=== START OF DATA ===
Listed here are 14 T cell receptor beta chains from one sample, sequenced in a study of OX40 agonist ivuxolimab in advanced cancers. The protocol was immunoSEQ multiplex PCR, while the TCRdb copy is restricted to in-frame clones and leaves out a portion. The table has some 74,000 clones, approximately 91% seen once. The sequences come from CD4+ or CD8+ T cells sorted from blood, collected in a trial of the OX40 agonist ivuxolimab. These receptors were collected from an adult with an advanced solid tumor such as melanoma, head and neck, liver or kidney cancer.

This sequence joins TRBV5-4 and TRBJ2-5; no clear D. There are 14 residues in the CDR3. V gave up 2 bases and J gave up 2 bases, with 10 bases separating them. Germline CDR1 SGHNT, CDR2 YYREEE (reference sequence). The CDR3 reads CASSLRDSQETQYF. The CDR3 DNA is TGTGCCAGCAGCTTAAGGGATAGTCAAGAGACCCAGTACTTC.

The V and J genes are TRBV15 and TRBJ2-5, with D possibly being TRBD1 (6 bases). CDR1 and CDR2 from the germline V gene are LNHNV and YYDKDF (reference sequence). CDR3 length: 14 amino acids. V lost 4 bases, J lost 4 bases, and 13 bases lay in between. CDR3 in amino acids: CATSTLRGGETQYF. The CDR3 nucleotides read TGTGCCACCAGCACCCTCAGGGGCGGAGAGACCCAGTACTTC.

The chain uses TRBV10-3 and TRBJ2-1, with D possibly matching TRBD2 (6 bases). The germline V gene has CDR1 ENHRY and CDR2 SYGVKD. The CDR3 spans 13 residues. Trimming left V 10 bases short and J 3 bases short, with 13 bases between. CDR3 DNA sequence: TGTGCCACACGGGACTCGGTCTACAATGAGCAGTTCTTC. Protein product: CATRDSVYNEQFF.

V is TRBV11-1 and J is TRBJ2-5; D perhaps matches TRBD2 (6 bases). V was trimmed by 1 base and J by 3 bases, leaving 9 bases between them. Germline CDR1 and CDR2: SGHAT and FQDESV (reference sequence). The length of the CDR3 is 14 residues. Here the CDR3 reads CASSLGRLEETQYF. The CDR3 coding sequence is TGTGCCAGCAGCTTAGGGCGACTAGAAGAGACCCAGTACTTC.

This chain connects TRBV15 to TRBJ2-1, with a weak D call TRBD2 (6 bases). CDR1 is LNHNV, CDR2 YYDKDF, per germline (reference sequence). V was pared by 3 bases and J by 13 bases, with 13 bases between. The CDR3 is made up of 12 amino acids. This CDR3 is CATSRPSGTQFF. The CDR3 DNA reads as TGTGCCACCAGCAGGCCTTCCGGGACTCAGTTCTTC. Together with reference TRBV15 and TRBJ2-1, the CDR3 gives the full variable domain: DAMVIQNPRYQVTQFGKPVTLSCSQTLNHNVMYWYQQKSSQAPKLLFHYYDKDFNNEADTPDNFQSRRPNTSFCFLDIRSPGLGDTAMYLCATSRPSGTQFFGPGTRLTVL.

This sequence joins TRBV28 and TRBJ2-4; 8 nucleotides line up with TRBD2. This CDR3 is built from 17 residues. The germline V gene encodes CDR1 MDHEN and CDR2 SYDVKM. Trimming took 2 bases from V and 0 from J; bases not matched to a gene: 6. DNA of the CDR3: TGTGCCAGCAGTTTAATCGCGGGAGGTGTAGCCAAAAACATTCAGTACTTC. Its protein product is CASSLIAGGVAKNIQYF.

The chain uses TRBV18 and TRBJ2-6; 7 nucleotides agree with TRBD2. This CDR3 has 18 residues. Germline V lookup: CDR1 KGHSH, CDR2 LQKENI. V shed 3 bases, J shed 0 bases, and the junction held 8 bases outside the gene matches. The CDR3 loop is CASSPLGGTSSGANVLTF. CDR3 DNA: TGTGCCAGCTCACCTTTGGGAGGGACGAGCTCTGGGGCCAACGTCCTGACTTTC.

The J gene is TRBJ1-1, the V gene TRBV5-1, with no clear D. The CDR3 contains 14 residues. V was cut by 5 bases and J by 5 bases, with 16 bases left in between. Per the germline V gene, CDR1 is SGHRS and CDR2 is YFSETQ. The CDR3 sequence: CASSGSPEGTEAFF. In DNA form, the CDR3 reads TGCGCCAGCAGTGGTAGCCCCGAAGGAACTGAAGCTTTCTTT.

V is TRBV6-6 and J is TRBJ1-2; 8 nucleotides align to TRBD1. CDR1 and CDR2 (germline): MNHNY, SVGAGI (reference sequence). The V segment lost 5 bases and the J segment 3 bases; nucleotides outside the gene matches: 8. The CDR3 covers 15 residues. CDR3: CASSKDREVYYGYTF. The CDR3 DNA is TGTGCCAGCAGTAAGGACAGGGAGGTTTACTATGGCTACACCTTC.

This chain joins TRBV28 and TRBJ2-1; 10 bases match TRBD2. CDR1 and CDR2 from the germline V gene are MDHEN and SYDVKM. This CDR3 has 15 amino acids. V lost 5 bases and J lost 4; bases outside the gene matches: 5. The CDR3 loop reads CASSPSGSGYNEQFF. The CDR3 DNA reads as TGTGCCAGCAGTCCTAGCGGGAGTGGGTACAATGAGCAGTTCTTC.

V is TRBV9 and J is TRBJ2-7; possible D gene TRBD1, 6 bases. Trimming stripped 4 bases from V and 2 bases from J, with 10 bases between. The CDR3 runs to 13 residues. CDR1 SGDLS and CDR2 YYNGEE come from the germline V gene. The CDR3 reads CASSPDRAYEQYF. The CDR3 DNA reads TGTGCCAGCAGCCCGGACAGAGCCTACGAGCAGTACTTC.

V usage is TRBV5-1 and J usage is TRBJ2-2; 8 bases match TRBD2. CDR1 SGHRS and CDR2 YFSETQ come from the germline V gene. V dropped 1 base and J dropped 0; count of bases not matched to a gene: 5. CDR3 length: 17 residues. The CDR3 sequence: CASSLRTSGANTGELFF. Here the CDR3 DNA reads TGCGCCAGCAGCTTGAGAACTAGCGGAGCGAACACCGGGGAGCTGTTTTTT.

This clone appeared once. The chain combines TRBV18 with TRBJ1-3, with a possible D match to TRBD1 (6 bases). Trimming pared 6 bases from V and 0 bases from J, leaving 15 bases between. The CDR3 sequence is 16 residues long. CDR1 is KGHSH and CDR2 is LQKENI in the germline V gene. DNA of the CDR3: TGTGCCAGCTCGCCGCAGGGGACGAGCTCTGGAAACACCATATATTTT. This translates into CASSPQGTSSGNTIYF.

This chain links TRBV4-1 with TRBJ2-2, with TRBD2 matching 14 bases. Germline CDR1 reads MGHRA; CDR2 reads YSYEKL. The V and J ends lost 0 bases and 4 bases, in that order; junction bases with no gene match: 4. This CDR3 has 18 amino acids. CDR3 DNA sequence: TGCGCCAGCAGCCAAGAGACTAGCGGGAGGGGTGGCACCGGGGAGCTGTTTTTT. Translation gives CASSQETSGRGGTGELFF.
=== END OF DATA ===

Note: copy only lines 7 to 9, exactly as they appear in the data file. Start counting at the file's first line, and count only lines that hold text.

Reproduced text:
This sequence joins TRBV28 and TRBJ2-4; 8 nucleotides line up with TRBD2. This CDR3 is built from 17 residues. The germline V gene encodes CDR1 MDHEN and CDR2 SYDVKM. Trimming took 2 bases from V and 0 from J; bases not matched to a gene: 6. DNA of the CDR3: TGTGCCAGCAGTTTAATCGCGGGAGGTGTAGCCAAAAACATTCAGTACTTC. Its protein product is CASSLIAGGVAKNIQYF.

The chain uses TRBV18 and TRBJ2-6; 7 nucleotides agree with TRBD2. This CDR3 has 18 residues. Germline V lookup: CDR1 KGHSH, CDR2 LQKENI. V shed 3 bases, J shed 0 bases, and the junction held 8 bases outside the gene matches. The CDR3 loop is CASSPLGGTSSGANVLTF. CDR3 DNA: TGTGCCAGCTCACCTTTGGGAGGGACGAGCTCTGGGGCCAACGTCCTGACTTTC.

The J gene is TRBJ1-1, the V gene TRBV5-1, with no clear D. The CDR3 contains 14 residues. V was cut by 5 bases and J by 5 bases, with 16 bases left in between. Per the germline V gene, CDR1 is SGHRS and CDR2 is YFSETQ. The CDR3 sequence: CASSGSPEGTEAFF. In DNA form, the CDR3 reads TGCGCCAGCAGTGGTAGCCCCGAAGGAACTGAAGCTTTCTTT.